Scholarship Scams

The Federal Trade Commission's Six Signs
that a Scholarship Service May Be a Scam

If you're thinking of using a scholarship service—check it out first to make sure you're using a reputable one. According to the Federal Trade Commission, here are six signs that a scholarship service may be a scam:

  1. The scholarship is "guaranteed" or your money back.
  2. The scholarship service will do all the work.
  3. The scholarship will cost some money.
  4. "You can't get this information anywhere else."
  5. You are a "finalist" in a competition you never entered.
  6. The scholarship service needs your credit card or checking account number in advance.

If this sounds like the scholarship service you're thinking of using, here's some advice from the FTC.

Every year, thousands of families fall prey to fraudulent scholarship companies that pose as legitimate foundations, scholarship sponsors, and scholarship search services. The scam artists advertise in campus newspapers, distribute flyers, send direct mail with toll-free phone numbers to students, and post home pages on the World Wide Web that essentially promise "free money for college." These scams target a vulnerable group of consumers: high school and college students and parents worried about paying for a college education. The scam artists "guarantee" students scholarships and grants "that you'll never have to repay." These companies charge advance fees ranging from $10 to $400. In most cases, consumers end up with nothing but a hefty credit card bill or a depleted checking account.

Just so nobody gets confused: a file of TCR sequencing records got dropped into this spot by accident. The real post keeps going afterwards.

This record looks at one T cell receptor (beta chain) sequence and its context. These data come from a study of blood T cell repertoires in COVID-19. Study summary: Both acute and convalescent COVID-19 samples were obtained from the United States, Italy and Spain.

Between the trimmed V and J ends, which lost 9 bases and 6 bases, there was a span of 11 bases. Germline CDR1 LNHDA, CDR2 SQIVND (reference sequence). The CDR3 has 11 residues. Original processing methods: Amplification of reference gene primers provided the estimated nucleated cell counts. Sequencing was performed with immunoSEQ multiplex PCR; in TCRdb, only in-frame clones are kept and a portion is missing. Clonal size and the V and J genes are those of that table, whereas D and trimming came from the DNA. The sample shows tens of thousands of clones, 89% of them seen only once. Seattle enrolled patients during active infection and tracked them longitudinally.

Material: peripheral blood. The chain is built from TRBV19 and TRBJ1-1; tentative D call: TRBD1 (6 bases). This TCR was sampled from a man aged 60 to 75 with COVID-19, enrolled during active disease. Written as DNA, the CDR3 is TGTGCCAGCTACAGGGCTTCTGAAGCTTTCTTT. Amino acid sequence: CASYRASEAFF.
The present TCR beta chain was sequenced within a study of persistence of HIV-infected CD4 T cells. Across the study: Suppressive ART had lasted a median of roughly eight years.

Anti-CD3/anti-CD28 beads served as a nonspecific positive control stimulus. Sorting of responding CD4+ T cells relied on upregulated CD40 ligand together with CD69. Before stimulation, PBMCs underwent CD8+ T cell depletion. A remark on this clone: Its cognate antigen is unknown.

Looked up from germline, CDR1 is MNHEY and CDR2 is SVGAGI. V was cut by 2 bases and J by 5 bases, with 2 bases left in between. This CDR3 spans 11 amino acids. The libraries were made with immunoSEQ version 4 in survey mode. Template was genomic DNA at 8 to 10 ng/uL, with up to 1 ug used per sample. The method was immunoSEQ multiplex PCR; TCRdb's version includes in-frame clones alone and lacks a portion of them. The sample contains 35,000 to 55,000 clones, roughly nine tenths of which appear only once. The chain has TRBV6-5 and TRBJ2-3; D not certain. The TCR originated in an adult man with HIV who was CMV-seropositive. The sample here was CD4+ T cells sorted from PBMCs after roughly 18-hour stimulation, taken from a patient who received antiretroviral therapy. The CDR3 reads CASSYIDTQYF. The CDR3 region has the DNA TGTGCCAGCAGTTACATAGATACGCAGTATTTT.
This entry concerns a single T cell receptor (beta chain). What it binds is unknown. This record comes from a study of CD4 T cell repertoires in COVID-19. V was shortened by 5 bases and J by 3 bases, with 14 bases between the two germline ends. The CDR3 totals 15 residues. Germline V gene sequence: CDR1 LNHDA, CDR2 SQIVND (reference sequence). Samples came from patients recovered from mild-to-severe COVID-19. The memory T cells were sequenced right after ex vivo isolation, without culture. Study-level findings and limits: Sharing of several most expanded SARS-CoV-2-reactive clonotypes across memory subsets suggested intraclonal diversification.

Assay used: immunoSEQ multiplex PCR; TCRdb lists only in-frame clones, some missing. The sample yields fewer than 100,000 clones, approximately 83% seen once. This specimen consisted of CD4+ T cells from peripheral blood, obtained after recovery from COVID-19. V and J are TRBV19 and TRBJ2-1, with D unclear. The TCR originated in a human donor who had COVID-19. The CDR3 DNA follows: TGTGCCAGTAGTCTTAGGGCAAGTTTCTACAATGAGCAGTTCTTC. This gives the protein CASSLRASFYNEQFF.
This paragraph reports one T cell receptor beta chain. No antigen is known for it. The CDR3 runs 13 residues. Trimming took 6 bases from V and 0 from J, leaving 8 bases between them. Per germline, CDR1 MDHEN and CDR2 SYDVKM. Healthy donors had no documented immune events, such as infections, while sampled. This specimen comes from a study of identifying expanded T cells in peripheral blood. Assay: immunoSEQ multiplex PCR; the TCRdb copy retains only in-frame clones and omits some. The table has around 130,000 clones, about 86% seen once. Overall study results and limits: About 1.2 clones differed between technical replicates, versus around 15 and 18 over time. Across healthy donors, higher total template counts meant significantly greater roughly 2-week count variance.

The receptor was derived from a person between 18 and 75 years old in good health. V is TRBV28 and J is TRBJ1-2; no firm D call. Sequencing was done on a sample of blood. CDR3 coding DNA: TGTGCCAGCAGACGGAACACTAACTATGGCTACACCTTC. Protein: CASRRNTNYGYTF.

Many fraudulent companies claim that there is $6.6 billion in unclaimed student aid available each year through private funding sources (as opposed to colleges and government) and that they can tap into that "fund" for their customers. According to the scholarship experts, that "unclaimed funds" claim is a myth, based on an estimate of untapped employee tuition benefits that was published in a study over 10 years ago. The funds went unclaimed because they couldn't be used. In fact, less than one percent of the financial aid awarded each year comes from the private sector. Most financial aid comes from the government or from the schools themselves.

Many fraudulent companies "guarantee" that they have scholarships or grants for which the students already have qualified. That is, if the student pays an advance fee, he or she will get a scholarship. In reality, these companies search a database compiled from public information and provide a list of scholarships and grants to which students can apply and for which students may or may not be eligible. If the company offers a "money back guarantee," students usually are required to apply for each of the scholarships or grants listed by the fraudulent company and provide proof that they have been rejected by each one, a contingency not mentioned to students before they pay the fee. As a result, in most cases, the "guarantee" is worthless.

Other fraudulent companies provide nothing for the student's advance fee—not even a list of sources of potential aid. A number of scam operators use official-sounding names, such as "National Scholarship Foundation," or claim to have a Washington, D.C. location to project an aura of legitimacy. Some scam artists tell students they've been selected as "finalists"—but that the student will have to pay a fee for further consideration, or that scholarships are being held for the student. Students are frequently asked to provide their checking account number to "confirm their eligibility for an award." Then, they find out that large sums of money have been debited from their accounts.

If you want more information about whether a scholarship service is legitimate, check with your college financial aid office or call the National Fraud Information Center at 1-800-876-7060.

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Last updated 6 May 98